Low Carbon Fuel Standard

The carbon intensity of a particular fuel is calculated by determining the GHG emissions created throughout the full life-cycle of a fuel, from production to distribution and consumption.  CARB assigned carbon intensity baseline values to different fuels based on the source of fuel involved such as biomass or crude oil as well as the “pathways” used to get the fuel to California. The carbon intensity score for a particular producers’ fuel is calculated and then compared to the statewide average carbon intensity level established for that year. A fuel provider can generate credits if the carbon intensity of their product is lower than the statewide average. However fuels with a score above the statewide average will create deficits which providers must offset with previously accumulated credits or by purchasing credits from others. Producers may also apply for a customized carbon intensity score if they can show that their production processes and pathways used differ from those calculated by CARB.

Rocky Mountain Farmers Union v. Goldstene (Case Number CV-F- 09-2234 consolidated with Case Number CV-F-10-163)

Two separate cases were enjoined, the Rocky Mountain Farmers’ Union et al v. Goldstene (representing the California Air Resources Board (CARB), and The American Fuels and Petrochemical Manufacturers Association et al. v. CARB. In the District Court, the plaintiffs argued that the LCFS was legally defective for four reasons. First, the LCFS is impermissibly discriminatory against out of state corn ethanol and discriminated against out-of-state crude oil.  Second, the LCFS impermissibly regulates commerce and the channels of interstate commerce (or impermissibly controls extraterritorial conduct). Third, the LCFS excessively burdens interstate commerce without producing local benefits. And finally, the LCFS is preempted by the Energy Independence and Security Act of 2007 (“EISA”), and preempted by federal Renewable Fuel Standard within the Clean Air Act.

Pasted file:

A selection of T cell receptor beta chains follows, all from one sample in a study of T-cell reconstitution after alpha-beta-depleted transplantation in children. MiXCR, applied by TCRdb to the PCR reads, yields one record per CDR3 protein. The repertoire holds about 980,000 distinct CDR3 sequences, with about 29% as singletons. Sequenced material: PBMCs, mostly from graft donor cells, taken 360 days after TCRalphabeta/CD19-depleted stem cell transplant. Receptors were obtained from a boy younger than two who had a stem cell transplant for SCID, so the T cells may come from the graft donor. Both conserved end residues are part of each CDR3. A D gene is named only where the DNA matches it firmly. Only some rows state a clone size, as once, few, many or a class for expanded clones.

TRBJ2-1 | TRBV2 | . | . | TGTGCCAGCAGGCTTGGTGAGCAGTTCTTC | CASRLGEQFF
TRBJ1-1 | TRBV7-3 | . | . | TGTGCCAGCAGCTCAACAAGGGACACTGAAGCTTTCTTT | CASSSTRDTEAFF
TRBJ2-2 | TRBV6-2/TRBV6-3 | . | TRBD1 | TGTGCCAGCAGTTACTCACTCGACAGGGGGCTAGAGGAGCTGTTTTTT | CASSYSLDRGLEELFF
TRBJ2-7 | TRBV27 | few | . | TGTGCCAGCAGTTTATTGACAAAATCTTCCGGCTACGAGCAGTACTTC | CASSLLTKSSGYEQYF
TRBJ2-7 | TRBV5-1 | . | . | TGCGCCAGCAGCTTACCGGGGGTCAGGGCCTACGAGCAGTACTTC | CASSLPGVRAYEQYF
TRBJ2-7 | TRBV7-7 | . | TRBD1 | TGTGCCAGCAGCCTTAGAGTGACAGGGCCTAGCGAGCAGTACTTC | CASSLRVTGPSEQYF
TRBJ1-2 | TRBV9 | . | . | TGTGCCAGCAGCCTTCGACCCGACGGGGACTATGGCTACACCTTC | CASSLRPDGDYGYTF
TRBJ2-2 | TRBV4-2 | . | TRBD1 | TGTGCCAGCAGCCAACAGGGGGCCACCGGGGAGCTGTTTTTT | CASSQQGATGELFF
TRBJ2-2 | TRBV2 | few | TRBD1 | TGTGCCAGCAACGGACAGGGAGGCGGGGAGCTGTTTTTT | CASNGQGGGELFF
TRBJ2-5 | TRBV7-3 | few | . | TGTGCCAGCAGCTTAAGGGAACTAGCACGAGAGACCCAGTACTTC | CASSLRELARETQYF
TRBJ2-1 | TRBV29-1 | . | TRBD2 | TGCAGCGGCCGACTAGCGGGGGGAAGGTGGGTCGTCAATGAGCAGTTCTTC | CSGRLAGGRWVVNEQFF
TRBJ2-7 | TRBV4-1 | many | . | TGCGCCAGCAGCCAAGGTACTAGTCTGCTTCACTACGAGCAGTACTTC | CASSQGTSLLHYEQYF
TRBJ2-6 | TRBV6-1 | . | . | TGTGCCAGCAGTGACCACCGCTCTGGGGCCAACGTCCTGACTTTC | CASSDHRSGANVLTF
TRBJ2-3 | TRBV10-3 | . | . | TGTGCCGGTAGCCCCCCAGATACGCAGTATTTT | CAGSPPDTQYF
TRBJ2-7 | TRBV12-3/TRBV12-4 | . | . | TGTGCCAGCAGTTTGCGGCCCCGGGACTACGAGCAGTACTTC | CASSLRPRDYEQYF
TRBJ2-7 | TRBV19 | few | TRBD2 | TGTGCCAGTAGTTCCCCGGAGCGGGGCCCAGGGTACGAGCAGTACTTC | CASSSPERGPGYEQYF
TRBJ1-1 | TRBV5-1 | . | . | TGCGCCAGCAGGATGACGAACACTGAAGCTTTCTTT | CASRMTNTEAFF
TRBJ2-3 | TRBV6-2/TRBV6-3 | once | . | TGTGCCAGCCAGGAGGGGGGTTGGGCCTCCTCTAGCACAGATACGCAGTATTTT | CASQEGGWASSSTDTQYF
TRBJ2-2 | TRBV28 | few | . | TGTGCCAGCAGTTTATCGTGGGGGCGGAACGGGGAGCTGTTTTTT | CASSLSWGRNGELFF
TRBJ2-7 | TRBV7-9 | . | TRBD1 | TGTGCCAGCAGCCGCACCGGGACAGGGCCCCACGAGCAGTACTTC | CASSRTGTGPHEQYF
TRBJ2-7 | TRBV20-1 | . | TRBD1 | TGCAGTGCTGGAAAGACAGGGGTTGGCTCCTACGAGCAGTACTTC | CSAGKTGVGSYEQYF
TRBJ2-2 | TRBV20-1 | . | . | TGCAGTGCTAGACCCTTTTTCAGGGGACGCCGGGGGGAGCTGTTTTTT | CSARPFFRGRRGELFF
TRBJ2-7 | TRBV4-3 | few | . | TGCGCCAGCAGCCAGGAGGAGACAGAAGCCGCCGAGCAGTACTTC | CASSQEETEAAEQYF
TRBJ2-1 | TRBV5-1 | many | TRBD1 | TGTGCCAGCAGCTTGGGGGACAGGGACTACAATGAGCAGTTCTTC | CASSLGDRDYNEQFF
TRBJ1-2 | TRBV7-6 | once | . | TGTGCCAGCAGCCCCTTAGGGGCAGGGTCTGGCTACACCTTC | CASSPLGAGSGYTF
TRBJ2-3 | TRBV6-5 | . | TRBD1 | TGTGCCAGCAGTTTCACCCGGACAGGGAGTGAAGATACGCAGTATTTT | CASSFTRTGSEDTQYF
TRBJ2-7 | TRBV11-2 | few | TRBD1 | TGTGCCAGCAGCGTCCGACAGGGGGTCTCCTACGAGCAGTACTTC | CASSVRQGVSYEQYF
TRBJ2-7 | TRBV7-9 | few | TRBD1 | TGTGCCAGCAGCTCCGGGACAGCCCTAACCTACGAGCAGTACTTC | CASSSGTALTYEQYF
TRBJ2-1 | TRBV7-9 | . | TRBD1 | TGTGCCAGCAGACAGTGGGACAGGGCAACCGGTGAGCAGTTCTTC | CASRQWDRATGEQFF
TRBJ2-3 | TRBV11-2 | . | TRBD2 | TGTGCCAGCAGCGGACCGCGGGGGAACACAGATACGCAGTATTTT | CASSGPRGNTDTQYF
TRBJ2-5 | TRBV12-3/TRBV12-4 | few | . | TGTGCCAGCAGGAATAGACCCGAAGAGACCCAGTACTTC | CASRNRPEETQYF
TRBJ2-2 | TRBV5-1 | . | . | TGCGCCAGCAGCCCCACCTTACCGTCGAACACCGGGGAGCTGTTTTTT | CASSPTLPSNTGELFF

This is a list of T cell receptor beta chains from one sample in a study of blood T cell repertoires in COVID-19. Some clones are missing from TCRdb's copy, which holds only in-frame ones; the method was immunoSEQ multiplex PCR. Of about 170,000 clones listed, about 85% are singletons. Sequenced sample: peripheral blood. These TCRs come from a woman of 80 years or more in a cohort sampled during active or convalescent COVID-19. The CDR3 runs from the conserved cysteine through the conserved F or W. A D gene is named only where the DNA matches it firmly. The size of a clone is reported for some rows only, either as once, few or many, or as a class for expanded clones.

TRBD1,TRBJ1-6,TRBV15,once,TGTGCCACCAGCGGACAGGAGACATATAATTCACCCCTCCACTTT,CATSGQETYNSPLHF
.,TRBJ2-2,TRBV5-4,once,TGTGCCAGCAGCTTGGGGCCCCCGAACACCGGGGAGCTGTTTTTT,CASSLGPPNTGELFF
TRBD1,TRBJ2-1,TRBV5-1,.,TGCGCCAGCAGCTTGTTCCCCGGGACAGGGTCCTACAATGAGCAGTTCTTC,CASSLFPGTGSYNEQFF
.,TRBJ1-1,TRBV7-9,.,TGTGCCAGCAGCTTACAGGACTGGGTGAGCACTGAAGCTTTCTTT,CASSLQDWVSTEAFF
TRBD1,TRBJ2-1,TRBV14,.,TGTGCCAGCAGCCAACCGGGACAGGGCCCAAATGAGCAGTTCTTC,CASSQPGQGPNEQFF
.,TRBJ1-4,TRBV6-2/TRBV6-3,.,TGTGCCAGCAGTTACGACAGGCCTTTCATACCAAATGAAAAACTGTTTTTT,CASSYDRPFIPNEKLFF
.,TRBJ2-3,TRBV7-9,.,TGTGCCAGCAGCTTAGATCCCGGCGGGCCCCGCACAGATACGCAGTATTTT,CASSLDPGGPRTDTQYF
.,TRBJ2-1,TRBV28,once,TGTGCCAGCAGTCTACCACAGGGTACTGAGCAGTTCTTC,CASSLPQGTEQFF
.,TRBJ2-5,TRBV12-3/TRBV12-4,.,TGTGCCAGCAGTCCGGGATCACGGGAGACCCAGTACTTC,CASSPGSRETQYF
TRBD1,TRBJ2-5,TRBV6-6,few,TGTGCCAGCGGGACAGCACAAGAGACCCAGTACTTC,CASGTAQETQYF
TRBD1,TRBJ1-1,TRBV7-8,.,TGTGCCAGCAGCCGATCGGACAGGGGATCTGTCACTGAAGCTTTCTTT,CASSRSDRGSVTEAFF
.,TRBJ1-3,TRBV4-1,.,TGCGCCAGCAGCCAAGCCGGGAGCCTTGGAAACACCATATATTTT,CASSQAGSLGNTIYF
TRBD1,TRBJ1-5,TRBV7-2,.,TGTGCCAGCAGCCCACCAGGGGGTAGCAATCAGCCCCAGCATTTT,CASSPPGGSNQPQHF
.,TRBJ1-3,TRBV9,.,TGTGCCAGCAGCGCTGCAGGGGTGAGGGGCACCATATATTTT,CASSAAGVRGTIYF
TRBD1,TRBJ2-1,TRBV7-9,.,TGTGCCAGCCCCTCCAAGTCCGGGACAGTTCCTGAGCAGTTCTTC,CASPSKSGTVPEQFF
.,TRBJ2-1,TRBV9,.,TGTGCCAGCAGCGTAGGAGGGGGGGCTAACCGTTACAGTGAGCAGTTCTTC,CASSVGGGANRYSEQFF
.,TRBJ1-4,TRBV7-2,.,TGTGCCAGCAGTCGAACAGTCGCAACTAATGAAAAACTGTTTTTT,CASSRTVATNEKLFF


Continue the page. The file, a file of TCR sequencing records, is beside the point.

The district court decision focused primarily on the commerce clause challenge, rejecting California’s arguments that Section 211(c)(B) of the Clean Air Act (CAA) provided authority to violate the Commerce Clause. A state law violates the commerce Clause if it is found to “discriminate against an article of commerce by reason of its origin or destination out of state.” Discrimination means “differential treatment of in-state and out-of-state economic interests that benefits the former and burdens the latter.” The industry plaintiffs argued that the LCFS was discriminatory because it assigned higher carbon intensity values to some out-of-state ethanol producers than it did to California ethanol producers. California countered that in determining carbon intensity values, the LCFS applies a uniform lifecycle analysis, which includes many different factors, to all ethanol in a nondiscriminatory manner. The court found that the LCFS “explicitly differentiates among ethanol pathways based on origin…and activities inextricably intertwined with origin”, such as transportation. The court held these differentiations to be facially discriminatory to out-of-state ethanol, discriminatory in purpose and effect against out-of-state crude oil and therefore discriminatory towards interstate commerce.